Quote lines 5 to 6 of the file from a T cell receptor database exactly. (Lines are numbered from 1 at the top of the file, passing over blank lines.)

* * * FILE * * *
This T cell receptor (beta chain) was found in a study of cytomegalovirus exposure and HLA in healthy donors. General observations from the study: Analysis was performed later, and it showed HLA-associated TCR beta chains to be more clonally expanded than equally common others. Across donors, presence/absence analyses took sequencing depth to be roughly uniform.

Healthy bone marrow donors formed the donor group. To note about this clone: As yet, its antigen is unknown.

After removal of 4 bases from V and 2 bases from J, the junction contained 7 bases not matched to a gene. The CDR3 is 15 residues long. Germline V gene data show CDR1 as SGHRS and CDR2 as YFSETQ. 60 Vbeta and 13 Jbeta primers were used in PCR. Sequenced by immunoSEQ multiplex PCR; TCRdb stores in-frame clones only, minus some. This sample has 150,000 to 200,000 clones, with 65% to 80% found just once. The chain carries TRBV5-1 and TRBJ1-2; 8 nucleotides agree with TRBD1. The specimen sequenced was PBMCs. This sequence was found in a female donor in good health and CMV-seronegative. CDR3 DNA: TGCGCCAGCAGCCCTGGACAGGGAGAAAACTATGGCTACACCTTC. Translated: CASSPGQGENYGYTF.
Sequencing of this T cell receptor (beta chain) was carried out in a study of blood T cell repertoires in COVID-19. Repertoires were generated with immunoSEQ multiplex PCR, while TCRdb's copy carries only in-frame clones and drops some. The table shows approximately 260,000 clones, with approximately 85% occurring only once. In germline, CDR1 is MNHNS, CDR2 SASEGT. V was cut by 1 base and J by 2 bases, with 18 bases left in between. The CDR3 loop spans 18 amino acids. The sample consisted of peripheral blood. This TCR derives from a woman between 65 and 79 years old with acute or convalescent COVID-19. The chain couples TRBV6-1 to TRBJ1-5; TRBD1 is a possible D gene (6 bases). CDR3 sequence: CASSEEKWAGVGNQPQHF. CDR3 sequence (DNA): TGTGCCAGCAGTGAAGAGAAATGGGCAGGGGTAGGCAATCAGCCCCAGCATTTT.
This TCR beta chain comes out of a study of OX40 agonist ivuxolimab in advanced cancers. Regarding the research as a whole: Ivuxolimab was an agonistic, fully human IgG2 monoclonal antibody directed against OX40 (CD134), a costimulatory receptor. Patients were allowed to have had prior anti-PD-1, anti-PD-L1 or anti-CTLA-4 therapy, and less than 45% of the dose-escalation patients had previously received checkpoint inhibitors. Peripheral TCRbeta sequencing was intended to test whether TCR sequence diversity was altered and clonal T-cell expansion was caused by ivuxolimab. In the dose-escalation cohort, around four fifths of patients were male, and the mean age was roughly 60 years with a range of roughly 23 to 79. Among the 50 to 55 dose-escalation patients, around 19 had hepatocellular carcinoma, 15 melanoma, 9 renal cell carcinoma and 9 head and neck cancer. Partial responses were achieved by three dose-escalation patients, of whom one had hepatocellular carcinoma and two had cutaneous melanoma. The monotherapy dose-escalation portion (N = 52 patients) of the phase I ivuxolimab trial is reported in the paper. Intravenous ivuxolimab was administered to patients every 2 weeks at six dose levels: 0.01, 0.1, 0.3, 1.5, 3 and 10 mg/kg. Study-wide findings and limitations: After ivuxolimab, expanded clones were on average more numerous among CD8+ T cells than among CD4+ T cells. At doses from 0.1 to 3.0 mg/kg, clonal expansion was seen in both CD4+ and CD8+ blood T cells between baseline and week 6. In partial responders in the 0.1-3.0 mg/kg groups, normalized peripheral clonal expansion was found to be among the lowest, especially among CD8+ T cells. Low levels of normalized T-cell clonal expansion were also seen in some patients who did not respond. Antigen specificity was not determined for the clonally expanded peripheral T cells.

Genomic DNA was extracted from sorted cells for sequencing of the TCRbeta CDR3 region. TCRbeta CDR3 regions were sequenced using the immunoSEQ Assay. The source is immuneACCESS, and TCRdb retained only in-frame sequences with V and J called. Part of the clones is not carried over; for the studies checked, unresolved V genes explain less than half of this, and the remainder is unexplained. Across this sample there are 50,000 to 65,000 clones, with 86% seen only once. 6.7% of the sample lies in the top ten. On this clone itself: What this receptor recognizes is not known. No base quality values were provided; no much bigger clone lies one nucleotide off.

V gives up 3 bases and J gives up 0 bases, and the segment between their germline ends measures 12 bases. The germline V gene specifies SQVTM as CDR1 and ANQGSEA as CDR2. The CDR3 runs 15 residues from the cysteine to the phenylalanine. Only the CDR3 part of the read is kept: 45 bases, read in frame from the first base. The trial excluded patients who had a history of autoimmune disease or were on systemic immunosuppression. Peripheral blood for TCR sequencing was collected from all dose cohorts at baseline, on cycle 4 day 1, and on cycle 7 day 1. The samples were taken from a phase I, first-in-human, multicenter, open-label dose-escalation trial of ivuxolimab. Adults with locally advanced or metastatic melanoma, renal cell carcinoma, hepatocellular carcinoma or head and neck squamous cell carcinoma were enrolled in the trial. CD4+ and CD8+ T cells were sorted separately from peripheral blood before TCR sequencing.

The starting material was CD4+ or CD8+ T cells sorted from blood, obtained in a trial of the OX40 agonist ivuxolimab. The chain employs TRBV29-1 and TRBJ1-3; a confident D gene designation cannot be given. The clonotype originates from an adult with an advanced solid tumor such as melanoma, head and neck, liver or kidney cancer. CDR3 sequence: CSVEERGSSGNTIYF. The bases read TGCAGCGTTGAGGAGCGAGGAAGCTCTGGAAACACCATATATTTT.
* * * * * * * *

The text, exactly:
This TCR beta chain comes out of a study of OX40 agonist ivuxolimab in advanced cancers. Regarding the research as a whole: Ivuxolimab was an agonistic, fully human IgG2 monoclonal antibody directed against OX40 (CD134), a costimulatory receptor. Patients were allowed to have had prior anti-PD-1, anti-PD-L1 or anti-CTLA-4 therapy, and less than 45% of the dose-escalation patients had previously received checkpoint inhibitors. Peripheral TCRbeta sequencing was intended to test whether TCR sequence diversity was altered and clonal T-cell expansion was caused by ivuxolimab. In the dose-escalation cohort, around four fifths of patients were male, and the mean age was roughly 60 years with a range of roughly 23 to 79. Among the 50 to 55 dose-escalation patients, around 19 had hepatocellular carcinoma, 15 melanoma, 9 renal cell carcinoma and 9 head and neck cancer. Partial responses were achieved by three dose-escalation patients, of whom one had hepatocellular carcinoma and two had cutaneous melanoma. The monotherapy dose-escalation portion (N = 52 patients) of the phase I ivuxolimab trial is reported in the paper. Intravenous ivuxolimab was administered to patients every 2 weeks at six dose levels: 0.01, 0.1, 0.3, 1.5, 3 and 10 mg/kg. Study-wide findings and limitations: After ivuxolimab, expanded clones were on average more numerous among CD8+ T cells than among CD4+ T cells. At doses from 0.1 to 3.0 mg/kg, clonal expansion was seen in both CD4+ and CD8+ blood T cells between baseline and week 6. In partial responders in the 0.1-3.0 mg/kg groups, normalized peripheral clonal expansion was found to be among the lowest, especially among CD8+ T cells. Low levels of normalized T-cell clonal expansion were also seen in some patients who did not respond. Antigen specificity was not determined for the clonally expanded peripheral T cells.

Genomic DNA was extracted from sorted cells for sequencing of the TCRbeta CDR3 region. TCRbeta CDR3 regions were sequenced using the immunoSEQ Assay. The source is immuneACCESS, and TCRdb retained only in-frame sequences with V and J called. Part of the clones is not carried over; for the studies checked, unresolved V genes explain less than half of this, and the remainder is unexplained. Across this sample there are 50,000 to 65,000 clones, with 86% seen only once. 6.7% of the sample lies in the top ten. On this clone itself: What this receptor recognizes is not known. No base quality values were provided; no much bigger clone lies one nucleotide off.